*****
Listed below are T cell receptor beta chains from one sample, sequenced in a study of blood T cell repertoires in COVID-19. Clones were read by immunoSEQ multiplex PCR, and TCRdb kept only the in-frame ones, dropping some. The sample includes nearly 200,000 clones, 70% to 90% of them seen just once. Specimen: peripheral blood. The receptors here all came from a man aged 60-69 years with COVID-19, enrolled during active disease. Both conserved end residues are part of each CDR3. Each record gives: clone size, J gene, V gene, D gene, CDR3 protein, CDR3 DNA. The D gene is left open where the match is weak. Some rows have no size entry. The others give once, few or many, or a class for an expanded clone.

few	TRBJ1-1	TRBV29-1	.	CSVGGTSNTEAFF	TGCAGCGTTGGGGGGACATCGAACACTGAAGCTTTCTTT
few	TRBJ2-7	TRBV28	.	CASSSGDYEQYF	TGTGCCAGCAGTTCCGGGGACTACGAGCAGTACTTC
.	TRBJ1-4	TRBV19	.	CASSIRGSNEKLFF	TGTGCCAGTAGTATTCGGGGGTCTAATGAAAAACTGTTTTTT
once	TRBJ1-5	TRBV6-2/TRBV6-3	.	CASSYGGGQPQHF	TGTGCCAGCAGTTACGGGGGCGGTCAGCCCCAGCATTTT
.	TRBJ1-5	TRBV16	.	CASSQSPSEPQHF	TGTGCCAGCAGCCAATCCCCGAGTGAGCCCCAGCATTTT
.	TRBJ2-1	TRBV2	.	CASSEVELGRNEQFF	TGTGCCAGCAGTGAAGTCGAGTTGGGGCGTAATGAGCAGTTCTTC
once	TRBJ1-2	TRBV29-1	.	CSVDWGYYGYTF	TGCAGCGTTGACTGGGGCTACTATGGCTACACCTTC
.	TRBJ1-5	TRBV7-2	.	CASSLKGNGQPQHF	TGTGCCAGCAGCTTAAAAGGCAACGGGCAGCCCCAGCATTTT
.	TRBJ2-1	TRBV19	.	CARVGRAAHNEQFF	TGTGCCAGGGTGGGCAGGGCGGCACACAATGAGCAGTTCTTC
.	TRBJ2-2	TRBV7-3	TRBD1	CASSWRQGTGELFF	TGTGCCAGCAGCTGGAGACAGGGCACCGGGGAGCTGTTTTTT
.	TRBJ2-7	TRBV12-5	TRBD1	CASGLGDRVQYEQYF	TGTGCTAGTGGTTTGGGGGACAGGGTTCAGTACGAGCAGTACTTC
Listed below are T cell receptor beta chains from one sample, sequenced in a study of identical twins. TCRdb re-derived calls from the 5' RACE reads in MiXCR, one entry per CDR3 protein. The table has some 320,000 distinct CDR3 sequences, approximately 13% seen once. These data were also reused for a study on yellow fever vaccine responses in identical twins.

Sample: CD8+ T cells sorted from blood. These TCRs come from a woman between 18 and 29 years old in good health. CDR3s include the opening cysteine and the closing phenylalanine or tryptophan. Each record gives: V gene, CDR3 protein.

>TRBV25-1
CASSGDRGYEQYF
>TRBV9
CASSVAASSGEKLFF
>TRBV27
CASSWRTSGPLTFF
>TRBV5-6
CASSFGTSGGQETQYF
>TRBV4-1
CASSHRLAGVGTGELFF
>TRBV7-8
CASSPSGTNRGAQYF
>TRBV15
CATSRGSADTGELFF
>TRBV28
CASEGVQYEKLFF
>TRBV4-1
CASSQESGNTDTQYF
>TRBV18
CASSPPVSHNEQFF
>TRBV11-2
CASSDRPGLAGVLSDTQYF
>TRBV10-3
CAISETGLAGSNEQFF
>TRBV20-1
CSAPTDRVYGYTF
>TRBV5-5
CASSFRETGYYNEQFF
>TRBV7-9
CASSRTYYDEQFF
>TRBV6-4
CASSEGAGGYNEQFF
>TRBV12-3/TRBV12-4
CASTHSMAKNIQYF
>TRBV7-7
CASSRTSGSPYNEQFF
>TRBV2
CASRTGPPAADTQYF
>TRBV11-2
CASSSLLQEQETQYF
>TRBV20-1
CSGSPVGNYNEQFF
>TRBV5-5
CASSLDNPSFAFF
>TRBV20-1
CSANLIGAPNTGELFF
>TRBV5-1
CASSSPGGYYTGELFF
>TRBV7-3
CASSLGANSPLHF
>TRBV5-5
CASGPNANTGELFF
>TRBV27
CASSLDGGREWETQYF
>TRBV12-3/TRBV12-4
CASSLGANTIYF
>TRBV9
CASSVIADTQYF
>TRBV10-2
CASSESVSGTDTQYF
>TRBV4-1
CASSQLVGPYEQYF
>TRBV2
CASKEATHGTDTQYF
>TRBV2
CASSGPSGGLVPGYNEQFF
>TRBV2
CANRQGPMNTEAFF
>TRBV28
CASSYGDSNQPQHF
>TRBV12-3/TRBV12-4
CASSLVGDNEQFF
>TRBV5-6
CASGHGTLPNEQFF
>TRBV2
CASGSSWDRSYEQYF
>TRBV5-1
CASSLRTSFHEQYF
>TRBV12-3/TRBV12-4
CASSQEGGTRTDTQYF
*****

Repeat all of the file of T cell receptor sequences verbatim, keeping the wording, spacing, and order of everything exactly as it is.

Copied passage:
Listed below are T cell receptor beta chains from one sample, sequenced in a study of blood T cell repertoires in COVID-19. Clones were read by immunoSEQ multiplex PCR, and TCRdb kept only the in-frame ones, dropping some. The sample includes nearly 200,000 clones, 70% to 90% of them seen just once. Specimen: peripheral blood. The receptors here all came from a man aged 60-69 years with COVID-19, enrolled during active disease. Both conserved end residues are part of each CDR3. Each record gives: clone size, J gene, V gene, D gene, CDR3 protein, CDR3 DNA. The D gene is left open where the match is weak. Some rows have no size entry. The others give once, few or many, or a class for an expanded clone.

few	TRBJ1-1	TRBV29-1	.	CSVGGTSNTEAFF	TGCAGCGTTGGGGGGACATCGAACACTGAAGCTTTCTTT
few	TRBJ2-7	TRBV28	.	CASSSGDYEQYF	TGTGCCAGCAGTTCCGGGGACTACGAGCAGTACTTC
.	TRBJ1-4	TRBV19	.	CASSIRGSNEKLFF	TGTGCCAGTAGTATTCGGGGGTCTAATGAAAAACTGTTTTTT
once	TRBJ1-5	TRBV6-2/TRBV6-3	.	CASSYGGGQPQHF	TGTGCCAGCAGTTACGGGGGCGGTCAGCCCCAGCATTTT
.	TRBJ1-5	TRBV16	.	CASSQSPSEPQHF	TGTGCCAGCAGCCAATCCCCGAGTGAGCCCCAGCATTTT
.	TRBJ2-1	TRBV2	.	CASSEVELGRNEQFF	TGTGCCAGCAGTGAAGTCGAGTTGGGGCGTAATGAGCAGTTCTTC
once	TRBJ1-2	TRBV29-1	.	CSVDWGYYGYTF	TGCAGCGTTGACTGGGGCTACTATGGCTACACCTTC
.	TRBJ1-5	TRBV7-2	.	CASSLKGNGQPQHF	TGTGCCAGCAGCTTAAAAGGCAACGGGCAGCCCCAGCATTTT
.	TRBJ2-1	TRBV19	.	CARVGRAAHNEQFF	TGTGCCAGGGTGGGCAGGGCGGCACACAATGAGCAGTTCTTC
.	TRBJ2-2	TRBV7-3	TRBD1	CASSWRQGTGELFF	TGTGCCAGCAGCTGGAGACAGGGCACCGGGGAGCTGTTTTTT
.	TRBJ2-7	TRBV12-5	TRBD1	CASGLGDRVQYEQYF	TGTGCTAGTGGTTTGGGGGACAGGGTTCAGTACGAGCAGTACTTC
Listed below are T cell receptor beta chains from one sample, sequenced in a study of identical twins. TCRdb re-derived calls from the 5' RACE reads in MiXCR, one entry per CDR3 protein. The table has some 320,000 distinct CDR3 sequences, approximately 13% seen once. These data were also reused for a study on yellow fever vaccine responses in identical twins.

Sample: CD8+ T cells sorted from blood. These TCRs come from a woman between 18 and 29 years old in good health. CDR3s include the opening cysteine and the closing phenylalanine or tryptophan. Each record gives: V gene, CDR3 protein.

>TRBV25-1
CASSGDRGYEQYF
>TRBV9
CASSVAASSGEKLFF
>TRBV27
CASSWRTSGPLTFF
>TRBV5-6
CASSFGTSGGQETQYF
>TRBV4-1
CASSHRLAGVGTGELFF
>TRBV7-8
CASSPSGTNRGAQYF
>TRBV15
CATSRGSADTGELFF
>TRBV28
CASEGVQYEKLFF
>TRBV4-1
CASSQESGNTDTQYF
>TRBV18
CASSPPVSHNEQFF
>TRBV11-2
CASSDRPGLAGVLSDTQYF
>TRBV10-3
CAISETGLAGSNEQFF
>TRBV20-1
CSAPTDRVYGYTF
>TRBV5-5
CASSFRETGYYNEQFF
>TRBV7-9
CASSRTYYDEQFF
>TRBV6-4
CASSEGAGGYNEQFF
>TRBV12-3/TRBV12-4
CASTHSMAKNIQYF
>TRBV7-7
CASSRTSGSPYNEQFF
>TRBV2
CASRTGPPAADTQYF
>TRBV11-2
CASSSLLQEQETQYF
>TRBV20-1
CSGSPVGNYNEQFF
>TRBV5-5
CASSLDNPSFAFF
>TRBV20-1
CSANLIGAPNTGELFF
>TRBV5-1
CASSSPGGYYTGELFF
>TRBV7-3
CASSLGANSPLHF
>TRBV5-5
CASGPNANTGELFF
>TRBV27
CASSLDGGREWETQYF
>TRBV12-3/TRBV12-4
CASSLGANTIYF
>TRBV9
CASSVIADTQYF
>TRBV10-2
CASSESVSGTDTQYF
>TRBV4-1
CASSQLVGPYEQYF
>TRBV2
CASKEATHGTDTQYF
>TRBV2
CASSGPSGGLVPGYNEQFF
>TRBV2
CANRQGPMNTEAFF
>TRBV28
CASSYGDSNQPQHF
>TRBV12-3/TRBV12-4
CASSLVGDNEQFF
>TRBV5-6
CASGHGTLPNEQFF
>TRBV2
CASGSSWDRSYEQYF
>TRBV5-1
CASSLRTSFHEQYF
>TRBV12-3/TRBV12-4
CASSQEGGTRTDTQYF